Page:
CM . . .
. Volume XI Number 14 . . . . March 18, 2005
In this series, readers will examine a number of food chains and webs in different habitats and will learn how food chains affect humans. Each book consists of 14 short chapters, a table of contents and a very brief glossary and index. With the exception of terms specific to food chains, such as "producers," "consumers," "opportunistic feeders" and "detritus food webs," the vocabulary is generally quite simple and easy for students to comprehend. All of the books contain an abundance of excellent colour photographs and diagrams to suit the text and to further the reader's understanding of the concepts. Borders, made up of tiny pictures pertaining to each book's theme, appear along the top of each page.
In Food Chains and You, readers will learn how plants make energy and the relationships between producers and primary and secondary consumers (herbivores and carnivores). The text explains how scavengers, opportunistic feeders and decomposers contribute to the food web. Other topics include the benefits of eating fresh food over processed food, the various parts of plants that humans eat, and the threat to food chains by humans' use of pesticides and over-hunting and fishing.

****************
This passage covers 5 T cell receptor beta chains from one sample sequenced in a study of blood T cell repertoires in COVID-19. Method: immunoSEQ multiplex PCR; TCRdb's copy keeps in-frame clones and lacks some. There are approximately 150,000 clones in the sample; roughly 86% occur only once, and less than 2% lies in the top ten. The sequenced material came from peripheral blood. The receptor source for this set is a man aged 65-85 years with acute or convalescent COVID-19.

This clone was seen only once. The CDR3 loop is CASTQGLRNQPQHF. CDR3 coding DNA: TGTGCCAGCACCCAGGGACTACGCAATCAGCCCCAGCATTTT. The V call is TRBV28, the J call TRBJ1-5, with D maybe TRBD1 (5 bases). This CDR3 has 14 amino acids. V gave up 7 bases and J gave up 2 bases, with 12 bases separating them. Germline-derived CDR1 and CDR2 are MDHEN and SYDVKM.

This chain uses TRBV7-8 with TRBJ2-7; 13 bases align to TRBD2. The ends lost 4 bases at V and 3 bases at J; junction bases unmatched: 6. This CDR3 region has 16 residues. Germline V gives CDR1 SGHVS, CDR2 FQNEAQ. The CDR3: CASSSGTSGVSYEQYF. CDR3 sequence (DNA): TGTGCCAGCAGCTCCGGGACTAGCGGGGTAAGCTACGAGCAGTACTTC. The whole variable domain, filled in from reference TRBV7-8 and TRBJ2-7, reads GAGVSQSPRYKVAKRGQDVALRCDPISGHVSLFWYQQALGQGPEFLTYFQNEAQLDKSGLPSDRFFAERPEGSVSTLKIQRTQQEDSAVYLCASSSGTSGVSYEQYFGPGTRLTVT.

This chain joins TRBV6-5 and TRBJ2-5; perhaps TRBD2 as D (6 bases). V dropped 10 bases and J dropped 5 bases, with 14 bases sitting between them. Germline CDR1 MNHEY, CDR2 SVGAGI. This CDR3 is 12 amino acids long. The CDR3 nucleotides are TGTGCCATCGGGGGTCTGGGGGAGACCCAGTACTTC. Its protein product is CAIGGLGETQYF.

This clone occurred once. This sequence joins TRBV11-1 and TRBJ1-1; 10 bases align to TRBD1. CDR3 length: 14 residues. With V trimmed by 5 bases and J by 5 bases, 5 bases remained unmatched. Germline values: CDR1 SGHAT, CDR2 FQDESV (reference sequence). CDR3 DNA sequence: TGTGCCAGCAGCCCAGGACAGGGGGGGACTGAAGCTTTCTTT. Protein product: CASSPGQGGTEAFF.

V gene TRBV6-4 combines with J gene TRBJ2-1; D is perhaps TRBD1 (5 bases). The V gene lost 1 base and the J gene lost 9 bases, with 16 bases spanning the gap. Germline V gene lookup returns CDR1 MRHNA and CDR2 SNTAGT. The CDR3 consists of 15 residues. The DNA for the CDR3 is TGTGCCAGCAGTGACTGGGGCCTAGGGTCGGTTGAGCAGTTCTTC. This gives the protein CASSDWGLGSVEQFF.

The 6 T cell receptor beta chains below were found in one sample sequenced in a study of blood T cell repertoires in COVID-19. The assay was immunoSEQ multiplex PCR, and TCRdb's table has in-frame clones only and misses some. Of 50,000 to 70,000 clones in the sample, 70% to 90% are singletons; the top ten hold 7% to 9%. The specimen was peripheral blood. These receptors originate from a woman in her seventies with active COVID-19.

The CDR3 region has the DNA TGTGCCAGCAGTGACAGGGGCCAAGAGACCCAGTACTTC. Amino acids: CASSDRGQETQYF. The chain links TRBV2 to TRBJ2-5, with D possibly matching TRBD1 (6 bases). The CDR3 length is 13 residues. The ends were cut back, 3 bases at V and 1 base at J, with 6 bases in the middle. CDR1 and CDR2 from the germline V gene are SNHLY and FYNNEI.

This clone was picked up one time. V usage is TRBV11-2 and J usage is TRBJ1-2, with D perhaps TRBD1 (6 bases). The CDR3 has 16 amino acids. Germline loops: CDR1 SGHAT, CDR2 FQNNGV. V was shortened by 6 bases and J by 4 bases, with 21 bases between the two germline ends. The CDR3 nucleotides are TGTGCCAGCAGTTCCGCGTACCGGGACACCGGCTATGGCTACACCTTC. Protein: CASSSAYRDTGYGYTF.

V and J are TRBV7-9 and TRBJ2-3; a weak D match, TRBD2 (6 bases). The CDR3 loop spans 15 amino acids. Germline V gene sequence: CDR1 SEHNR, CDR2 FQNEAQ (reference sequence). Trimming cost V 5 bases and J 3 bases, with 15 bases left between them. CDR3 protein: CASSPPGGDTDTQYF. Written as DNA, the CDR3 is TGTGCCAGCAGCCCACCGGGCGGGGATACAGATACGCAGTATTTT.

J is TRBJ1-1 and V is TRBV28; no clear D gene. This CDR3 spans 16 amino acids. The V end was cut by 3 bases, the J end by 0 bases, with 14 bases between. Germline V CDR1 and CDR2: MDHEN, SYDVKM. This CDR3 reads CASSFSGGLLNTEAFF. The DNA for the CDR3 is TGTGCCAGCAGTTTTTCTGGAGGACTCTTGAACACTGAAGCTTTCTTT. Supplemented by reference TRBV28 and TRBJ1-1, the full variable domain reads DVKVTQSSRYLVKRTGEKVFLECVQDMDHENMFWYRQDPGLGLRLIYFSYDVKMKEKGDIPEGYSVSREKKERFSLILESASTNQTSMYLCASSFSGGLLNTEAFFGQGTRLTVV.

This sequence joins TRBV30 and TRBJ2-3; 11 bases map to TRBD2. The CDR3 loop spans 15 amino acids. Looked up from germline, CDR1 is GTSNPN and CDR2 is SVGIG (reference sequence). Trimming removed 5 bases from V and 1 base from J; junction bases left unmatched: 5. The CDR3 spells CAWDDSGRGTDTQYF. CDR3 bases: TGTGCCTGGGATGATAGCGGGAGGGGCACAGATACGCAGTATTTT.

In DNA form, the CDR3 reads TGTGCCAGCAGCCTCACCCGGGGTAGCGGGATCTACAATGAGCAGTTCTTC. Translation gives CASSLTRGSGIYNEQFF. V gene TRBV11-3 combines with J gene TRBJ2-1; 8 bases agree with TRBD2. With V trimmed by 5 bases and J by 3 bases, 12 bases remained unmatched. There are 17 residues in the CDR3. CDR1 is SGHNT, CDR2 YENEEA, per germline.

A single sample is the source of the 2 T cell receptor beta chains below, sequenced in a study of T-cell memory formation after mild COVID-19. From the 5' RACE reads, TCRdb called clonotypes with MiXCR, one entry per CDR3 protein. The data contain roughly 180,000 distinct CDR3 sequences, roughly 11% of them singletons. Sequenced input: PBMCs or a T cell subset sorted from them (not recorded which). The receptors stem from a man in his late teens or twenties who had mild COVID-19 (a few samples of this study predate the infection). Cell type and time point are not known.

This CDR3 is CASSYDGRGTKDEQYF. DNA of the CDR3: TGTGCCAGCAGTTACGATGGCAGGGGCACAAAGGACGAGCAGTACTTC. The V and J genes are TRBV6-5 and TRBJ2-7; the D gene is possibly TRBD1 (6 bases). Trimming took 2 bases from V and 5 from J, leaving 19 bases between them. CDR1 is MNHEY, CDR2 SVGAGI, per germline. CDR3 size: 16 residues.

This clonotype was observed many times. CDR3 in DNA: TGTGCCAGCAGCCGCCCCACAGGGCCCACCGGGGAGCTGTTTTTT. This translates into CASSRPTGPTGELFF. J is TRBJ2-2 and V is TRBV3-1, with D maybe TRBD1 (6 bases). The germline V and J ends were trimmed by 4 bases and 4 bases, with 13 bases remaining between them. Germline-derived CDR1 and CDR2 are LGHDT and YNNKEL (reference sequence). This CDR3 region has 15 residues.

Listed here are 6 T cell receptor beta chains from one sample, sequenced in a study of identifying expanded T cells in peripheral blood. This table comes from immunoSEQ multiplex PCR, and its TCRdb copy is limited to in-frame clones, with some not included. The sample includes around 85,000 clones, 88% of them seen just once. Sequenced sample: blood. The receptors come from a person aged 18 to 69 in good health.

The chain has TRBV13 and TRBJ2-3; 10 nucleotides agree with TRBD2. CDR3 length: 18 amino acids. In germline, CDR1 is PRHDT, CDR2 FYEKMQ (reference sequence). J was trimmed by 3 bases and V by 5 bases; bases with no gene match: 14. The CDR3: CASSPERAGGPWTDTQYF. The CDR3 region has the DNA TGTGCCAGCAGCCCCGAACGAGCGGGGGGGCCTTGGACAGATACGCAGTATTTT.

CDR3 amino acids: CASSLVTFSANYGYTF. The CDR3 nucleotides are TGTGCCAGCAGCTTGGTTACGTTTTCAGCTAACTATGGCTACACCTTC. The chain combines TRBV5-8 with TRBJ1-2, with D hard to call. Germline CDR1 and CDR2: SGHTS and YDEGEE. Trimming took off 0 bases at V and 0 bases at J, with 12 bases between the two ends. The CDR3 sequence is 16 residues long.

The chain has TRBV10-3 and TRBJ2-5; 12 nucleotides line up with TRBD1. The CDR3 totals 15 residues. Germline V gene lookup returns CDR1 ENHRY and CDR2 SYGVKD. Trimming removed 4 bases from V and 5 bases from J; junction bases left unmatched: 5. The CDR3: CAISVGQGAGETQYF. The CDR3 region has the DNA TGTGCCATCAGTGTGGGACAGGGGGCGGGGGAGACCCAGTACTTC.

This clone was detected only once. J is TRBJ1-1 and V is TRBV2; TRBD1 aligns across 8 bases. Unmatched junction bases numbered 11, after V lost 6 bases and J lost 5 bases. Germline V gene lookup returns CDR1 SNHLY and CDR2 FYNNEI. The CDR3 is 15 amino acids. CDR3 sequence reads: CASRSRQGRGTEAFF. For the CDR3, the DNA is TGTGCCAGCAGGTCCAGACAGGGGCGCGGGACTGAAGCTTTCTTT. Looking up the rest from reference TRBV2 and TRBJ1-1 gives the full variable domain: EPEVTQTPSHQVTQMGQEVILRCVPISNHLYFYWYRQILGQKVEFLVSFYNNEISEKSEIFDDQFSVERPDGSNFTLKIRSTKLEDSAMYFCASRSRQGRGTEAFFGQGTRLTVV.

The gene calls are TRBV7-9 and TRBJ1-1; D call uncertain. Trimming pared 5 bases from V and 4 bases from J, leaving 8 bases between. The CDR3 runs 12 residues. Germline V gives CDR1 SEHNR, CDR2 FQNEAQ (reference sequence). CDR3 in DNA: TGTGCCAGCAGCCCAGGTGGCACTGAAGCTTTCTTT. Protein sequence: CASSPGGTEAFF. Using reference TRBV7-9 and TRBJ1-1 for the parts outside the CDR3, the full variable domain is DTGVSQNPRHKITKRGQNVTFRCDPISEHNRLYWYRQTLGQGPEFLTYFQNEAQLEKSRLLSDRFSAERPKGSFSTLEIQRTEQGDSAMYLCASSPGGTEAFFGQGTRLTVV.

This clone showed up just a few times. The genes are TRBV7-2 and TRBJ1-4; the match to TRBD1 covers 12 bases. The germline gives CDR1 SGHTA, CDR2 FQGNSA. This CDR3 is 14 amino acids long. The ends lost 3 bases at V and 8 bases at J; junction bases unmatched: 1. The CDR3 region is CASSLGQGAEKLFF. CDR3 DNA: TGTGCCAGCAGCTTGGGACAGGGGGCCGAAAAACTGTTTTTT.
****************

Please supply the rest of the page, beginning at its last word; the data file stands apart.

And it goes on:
Forest Food Chains begins with the definition of a forest, types of trees and different kinds of forests. This title focuses on food chains in temperate forests (those in climates that are cold for part of the year and warm for part of the year). Also featured are plants' and animals' adaptations to seasonal changes, forest population control and endangered forests.
The Sonoran Desert is the locale described in Desert Food Chains. Once again, adaptations of plants and animals -- short roots, ability to store water, hunting at night -- are highlighted. Estivation is a new term introduced in this book.
Though meadows can be anywhere, Meadow Food Chains looks at meadows that grow on the edges of forests. Sandy loam soil determines the types of plants which thrive in these meadows, consequently, the kinds of animals as well. Readers will learn about tertiary consumers (carnivores that eat other carnivores) and animals' diets which change with the seasons. Individually, the titles in this series are very good. However, a great deal of the information is repeated in each volume, therefore, purchasers would not need to buy the entire series.
Gail Hamilton is a teacher-librarian at Bird's Hill School in East St. Paul, MB.
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Copyright © the Manitoba Library Association. Reproduction for personal use is permitted only if this copyright notice is maintained. Any other reproduction is prohibited without permission.